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Spacing and Competition Between Planted Grass Plugs and Preexisting Perennial Grasses in a Restoration Site in Oregon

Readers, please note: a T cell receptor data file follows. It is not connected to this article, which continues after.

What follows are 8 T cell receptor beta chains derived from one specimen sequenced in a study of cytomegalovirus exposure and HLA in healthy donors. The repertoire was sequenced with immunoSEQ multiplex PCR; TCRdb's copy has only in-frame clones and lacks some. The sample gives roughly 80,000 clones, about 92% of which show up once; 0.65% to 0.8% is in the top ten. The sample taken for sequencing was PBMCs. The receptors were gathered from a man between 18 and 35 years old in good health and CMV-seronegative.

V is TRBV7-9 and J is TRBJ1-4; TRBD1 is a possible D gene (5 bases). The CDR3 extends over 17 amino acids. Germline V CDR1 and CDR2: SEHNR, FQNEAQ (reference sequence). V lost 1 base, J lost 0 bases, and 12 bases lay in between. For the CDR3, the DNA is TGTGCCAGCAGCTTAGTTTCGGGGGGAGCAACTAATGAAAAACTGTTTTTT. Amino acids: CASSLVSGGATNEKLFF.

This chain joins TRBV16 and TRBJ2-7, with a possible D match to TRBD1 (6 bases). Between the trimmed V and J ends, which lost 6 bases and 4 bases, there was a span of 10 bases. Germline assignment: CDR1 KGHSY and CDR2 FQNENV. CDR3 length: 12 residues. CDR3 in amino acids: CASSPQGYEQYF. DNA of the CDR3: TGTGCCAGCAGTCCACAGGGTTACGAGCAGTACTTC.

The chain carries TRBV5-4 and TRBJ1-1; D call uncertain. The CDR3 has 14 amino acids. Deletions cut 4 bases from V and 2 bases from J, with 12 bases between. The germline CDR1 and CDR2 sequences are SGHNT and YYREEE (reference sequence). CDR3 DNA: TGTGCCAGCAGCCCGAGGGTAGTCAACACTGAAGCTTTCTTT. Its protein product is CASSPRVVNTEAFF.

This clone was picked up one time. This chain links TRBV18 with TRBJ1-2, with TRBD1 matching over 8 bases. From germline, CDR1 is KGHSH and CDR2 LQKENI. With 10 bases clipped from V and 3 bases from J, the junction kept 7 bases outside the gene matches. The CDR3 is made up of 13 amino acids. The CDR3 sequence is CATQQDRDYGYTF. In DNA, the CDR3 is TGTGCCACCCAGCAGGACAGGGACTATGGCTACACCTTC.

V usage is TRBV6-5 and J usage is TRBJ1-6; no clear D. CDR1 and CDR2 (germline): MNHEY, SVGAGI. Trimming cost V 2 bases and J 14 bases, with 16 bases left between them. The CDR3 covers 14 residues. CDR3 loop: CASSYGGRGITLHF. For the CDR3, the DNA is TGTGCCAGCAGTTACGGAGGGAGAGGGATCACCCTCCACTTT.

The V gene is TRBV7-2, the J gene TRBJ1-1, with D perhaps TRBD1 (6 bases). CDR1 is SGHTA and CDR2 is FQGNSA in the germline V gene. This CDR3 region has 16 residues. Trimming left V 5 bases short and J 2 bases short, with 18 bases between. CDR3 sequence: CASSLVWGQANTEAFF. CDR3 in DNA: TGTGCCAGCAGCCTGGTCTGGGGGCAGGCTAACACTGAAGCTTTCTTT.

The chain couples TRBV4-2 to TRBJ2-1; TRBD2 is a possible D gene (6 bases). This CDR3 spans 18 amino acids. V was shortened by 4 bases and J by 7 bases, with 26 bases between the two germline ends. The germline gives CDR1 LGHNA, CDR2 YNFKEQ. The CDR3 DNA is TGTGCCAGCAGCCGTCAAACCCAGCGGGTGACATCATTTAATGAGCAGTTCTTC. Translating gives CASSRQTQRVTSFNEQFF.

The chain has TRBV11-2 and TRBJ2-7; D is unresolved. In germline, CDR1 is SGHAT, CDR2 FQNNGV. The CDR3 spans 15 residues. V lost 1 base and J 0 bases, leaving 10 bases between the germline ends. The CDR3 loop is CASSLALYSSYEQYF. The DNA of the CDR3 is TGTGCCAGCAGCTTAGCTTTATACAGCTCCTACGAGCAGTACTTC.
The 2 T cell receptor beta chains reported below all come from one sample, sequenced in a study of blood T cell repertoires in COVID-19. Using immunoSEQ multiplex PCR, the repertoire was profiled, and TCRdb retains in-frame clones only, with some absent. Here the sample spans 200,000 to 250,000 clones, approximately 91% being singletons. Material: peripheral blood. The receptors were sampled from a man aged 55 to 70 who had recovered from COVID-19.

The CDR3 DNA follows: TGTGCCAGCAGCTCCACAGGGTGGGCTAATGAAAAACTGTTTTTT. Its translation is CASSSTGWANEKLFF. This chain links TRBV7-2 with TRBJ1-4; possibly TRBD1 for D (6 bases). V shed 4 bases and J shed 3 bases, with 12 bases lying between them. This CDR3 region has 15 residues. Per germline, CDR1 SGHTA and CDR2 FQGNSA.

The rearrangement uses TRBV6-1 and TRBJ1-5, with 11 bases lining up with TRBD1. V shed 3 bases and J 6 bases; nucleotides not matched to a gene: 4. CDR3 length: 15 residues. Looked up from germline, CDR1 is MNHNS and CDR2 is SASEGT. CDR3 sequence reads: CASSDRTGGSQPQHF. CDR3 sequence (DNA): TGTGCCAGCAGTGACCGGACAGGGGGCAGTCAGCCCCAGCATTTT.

Planting native species into restoration settings where other natives already occur is a common practice. However, the competitive consequences of such plantings are rarely studied. Planting density also affects restoration costs. Here we examined the effects of established individuals of Lemmon's needlegrass (Achnatherum lemmonii) on plugs of bluebunch wheatgrass (Pseudoroegneria spicata) and Idaho fescue (Festuca idahoensis) in a restoration site in Oregon. All three of these grasses are local native perennials. Plugs were planted at 6, 12, and 18 cm from established A. lemmonii bunchgrasses and also in plots without A. lemmonii neighbors. Plug survival was uniformly high, averaging more than 98%. Plugs planted at 6 cm from established grasses showed significantly lower growth and reproduction than plugs planted at 18 cm, which had similar values to plugs not planted in the vicinity of A. lemmonii. These results suggest that interplanting distances of as little as 18 cm were sufficient to greatly reduce competitive effects on newly planted plugs, at least in early establishment at this site.